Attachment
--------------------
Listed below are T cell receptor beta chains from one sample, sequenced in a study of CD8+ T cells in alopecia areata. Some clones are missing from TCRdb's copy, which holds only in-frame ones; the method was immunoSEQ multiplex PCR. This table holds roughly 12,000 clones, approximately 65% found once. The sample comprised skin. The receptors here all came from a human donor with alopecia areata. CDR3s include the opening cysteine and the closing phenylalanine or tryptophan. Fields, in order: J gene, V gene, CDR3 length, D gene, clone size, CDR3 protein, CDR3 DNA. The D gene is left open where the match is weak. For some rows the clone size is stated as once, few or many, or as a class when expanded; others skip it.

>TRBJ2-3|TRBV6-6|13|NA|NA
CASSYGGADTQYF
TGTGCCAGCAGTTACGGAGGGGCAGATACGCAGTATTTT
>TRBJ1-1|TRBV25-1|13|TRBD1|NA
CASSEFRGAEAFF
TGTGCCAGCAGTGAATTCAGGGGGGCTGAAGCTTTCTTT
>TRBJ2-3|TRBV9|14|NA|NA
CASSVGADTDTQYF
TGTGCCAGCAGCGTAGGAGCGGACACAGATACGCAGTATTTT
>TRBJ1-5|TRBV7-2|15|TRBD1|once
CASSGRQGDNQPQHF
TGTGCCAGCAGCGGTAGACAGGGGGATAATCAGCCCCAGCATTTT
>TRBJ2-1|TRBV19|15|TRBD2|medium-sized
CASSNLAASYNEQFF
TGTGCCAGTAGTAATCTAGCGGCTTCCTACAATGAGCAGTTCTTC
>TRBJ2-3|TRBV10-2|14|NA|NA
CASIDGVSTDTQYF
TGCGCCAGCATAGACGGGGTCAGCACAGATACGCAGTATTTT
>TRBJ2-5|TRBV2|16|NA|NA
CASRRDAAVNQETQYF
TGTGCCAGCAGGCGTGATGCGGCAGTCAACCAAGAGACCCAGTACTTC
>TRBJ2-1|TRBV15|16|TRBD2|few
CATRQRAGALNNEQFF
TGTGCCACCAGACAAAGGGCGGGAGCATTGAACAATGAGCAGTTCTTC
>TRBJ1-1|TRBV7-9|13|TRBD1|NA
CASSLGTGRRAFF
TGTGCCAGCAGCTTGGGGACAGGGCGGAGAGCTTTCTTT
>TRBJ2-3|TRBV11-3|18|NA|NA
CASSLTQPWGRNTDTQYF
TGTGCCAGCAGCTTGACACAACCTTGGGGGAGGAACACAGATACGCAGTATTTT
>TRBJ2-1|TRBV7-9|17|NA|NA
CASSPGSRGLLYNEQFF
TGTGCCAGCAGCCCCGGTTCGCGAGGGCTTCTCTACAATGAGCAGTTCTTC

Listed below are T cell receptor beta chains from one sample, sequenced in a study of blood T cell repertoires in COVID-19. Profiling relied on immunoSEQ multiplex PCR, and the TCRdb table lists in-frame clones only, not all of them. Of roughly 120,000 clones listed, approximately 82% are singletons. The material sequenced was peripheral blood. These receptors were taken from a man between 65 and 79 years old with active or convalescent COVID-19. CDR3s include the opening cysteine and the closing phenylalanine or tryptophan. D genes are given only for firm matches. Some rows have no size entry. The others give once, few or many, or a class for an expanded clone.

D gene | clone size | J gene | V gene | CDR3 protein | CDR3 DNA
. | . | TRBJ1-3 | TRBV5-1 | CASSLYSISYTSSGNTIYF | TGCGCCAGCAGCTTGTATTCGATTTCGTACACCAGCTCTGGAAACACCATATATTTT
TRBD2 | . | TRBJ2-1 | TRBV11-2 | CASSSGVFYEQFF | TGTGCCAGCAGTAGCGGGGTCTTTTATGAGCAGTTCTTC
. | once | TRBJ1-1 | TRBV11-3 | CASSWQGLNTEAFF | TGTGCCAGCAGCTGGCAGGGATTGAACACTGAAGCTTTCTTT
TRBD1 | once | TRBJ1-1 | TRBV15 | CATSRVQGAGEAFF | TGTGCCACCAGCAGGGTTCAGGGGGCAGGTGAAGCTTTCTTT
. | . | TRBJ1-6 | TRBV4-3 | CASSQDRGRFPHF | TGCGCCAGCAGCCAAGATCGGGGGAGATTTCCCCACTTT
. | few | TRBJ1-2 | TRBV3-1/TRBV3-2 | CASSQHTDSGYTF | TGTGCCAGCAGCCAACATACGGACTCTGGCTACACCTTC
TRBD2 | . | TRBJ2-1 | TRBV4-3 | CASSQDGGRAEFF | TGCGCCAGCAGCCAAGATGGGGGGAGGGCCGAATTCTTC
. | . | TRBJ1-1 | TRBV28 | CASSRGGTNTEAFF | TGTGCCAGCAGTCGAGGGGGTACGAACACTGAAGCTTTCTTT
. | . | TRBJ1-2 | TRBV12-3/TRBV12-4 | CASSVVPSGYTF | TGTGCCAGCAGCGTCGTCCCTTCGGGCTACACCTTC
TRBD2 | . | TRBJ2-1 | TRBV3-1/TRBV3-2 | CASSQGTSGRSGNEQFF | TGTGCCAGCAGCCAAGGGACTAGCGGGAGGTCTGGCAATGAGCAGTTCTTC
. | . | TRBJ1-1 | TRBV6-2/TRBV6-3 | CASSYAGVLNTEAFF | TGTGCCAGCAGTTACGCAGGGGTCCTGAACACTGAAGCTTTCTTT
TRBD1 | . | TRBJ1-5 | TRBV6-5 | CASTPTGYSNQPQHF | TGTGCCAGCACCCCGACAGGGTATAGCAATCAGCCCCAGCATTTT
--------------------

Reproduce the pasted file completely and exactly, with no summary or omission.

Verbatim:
Listed below are T cell receptor beta chains from one sample, sequenced in a study of CD8+ T cells in alopecia areata. Some clones are missing from TCRdb's copy, which holds only in-frame ones; the method was immunoSEQ multiplex PCR. This table holds roughly 12,000 clones, approximately 65% found once. The sample comprised skin. The receptors here all came from a human donor with alopecia areata. CDR3s include the opening cysteine and the closing phenylalanine or tryptophan. Fields, in order: J gene, V gene, CDR3 length, D gene, clone size, CDR3 protein, CDR3 DNA. The D gene is left open where the match is weak. For some rows the clone size is stated as once, few or many, or as a class when expanded; others skip it.

>TRBJ2-3|TRBV6-6|13|NA|NA
CASSYGGADTQYF
TGTGCCAGCAGTTACGGAGGGGCAGATACGCAGTATTTT
>TRBJ1-1|TRBV25-1|13|TRBD1|NA
CASSEFRGAEAFF
TGTGCCAGCAGTGAATTCAGGGGGGCTGAAGCTTTCTTT
>TRBJ2-3|TRBV9|14|NA|NA
CASSVGADTDTQYF
TGTGCCAGCAGCGTAGGAGCGGACACAGATACGCAGTATTTT
>TRBJ1-5|TRBV7-2|15|TRBD1|once
CASSGRQGDNQPQHF
TGTGCCAGCAGCGGTAGACAGGGGGATAATCAGCCCCAGCATTTT
>TRBJ2-1|TRBV19|15|TRBD2|medium-sized
CASSNLAASYNEQFF
TGTGCCAGTAGTAATCTAGCGGCTTCCTACAATGAGCAGTTCTTC
>TRBJ2-3|TRBV10-2|14|NA|NA
CASIDGVSTDTQYF
TGCGCCAGCATAGACGGGGTCAGCACAGATACGCAGTATTTT
>TRBJ2-5|TRBV2|16|NA|NA
CASRRDAAVNQETQYF
TGTGCCAGCAGGCGTGATGCGGCAGTCAACCAAGAGACCCAGTACTTC
>TRBJ2-1|TRBV15|16|TRBD2|few
CATRQRAGALNNEQFF
TGTGCCACCAGACAAAGGGCGGGAGCATTGAACAATGAGCAGTTCTTC
>TRBJ1-1|TRBV7-9|13|TRBD1|NA
CASSLGTGRRAFF
TGTGCCAGCAGCTTGGGGACAGGGCGGAGAGCTTTCTTT
>TRBJ2-3|TRBV11-3|18|NA|NA
CASSLTQPWGRNTDTQYF
TGTGCCAGCAGCTTGACACAACCTTGGGGGAGGAACACAGATACGCAGTATTTT
>TRBJ2-1|TRBV7-9|17|NA|NA
CASSPGSRGLLYNEQFF
TGTGCCAGCAGCCCCGGTTCGCGAGGGCTTCTCTACAATGAGCAGTTCTTC

Listed below are T cell receptor beta chains from one sample, sequenced in a study of blood T cell repertoires in COVID-19. Profiling relied on immunoSEQ multiplex PCR, and the TCRdb table lists in-frame clones only, not all of them. Of roughly 120,000 clones listed, approximately 82% are singletons. The material sequenced was peripheral blood. These receptors were taken from a man between 65 and 79 years old with active or convalescent COVID-19. CDR3s include the opening cysteine and the closing phenylalanine or tryptophan. D genes are given only for firm matches. Some rows have no size entry. The others give once, few or many, or a class for an expanded clone.

D gene | clone size | J gene | V gene | CDR3 protein | CDR3 DNA
. | . | TRBJ1-3 | TRBV5-1 | CASSLYSISYTSSGNTIYF | TGCGCCAGCAGCTTGTATTCGATTTCGTACACCAGCTCTGGAAACACCATATATTTT
TRBD2 | . | TRBJ2-1 | TRBV11-2 | CASSSGVFYEQFF | TGTGCCAGCAGTAGCGGGGTCTTTTATGAGCAGTTCTTC
. | once | TRBJ1-1 | TRBV11-3 | CASSWQGLNTEAFF | TGTGCCAGCAGCTGGCAGGGATTGAACACTGAAGCTTTCTTT
TRBD1 | once | TRBJ1-1 | TRBV15 | CATSRVQGAGEAFF | TGTGCCACCAGCAGGGTTCAGGGGGCAGGTGAAGCTTTCTTT
. | . | TRBJ1-6 | TRBV4-3 | CASSQDRGRFPHF | TGCGCCAGCAGCCAAGATCGGGGGAGATTTCCCCACTTT
. | few | TRBJ1-2 | TRBV3-1/TRBV3-2 | CASSQHTDSGYTF | TGTGCCAGCAGCCAACATACGGACTCTGGCTACACCTTC
TRBD2 | . | TRBJ2-1 | TRBV4-3 | CASSQDGGRAEFF | TGCGCCAGCAGCCAAGATGGGGGGAGGGCCGAATTCTTC
. | . | TRBJ1-1 | TRBV28 | CASSRGGTNTEAFF | TGTGCCAGCAGTCGAGGGGGTACGAACACTGAAGCTTTCTTT
. | . | TRBJ1-2 | TRBV12-3/TRBV12-4 | CASSVVPSGYTF | TGTGCCAGCAGCGTCGTCCCTTCGGGCTACACCTTC
TRBD2 | . | TRBJ2-1 | TRBV3-1/TRBV3-2 | CASSQGTSGRSGNEQFF | TGTGCCAGCAGCCAAGGGACTAGCGGGAGGTCTGGCAATGAGCAGTTCTTC
. | . | TRBJ1-1 | TRBV6-2/TRBV6-3 | CASSYAGVLNTEAFF | TGTGCCAGCAGTTACGCAGGGGTCCTGAACACTGAAGCTTTCTTT
TRBD1 | . | TRBJ1-5 | TRBV6-5 | CASTPTGYSNQPQHF | TGTGCCAGCACCCCGACAGGGTATAGCAATCAGCCCCAGCATTTT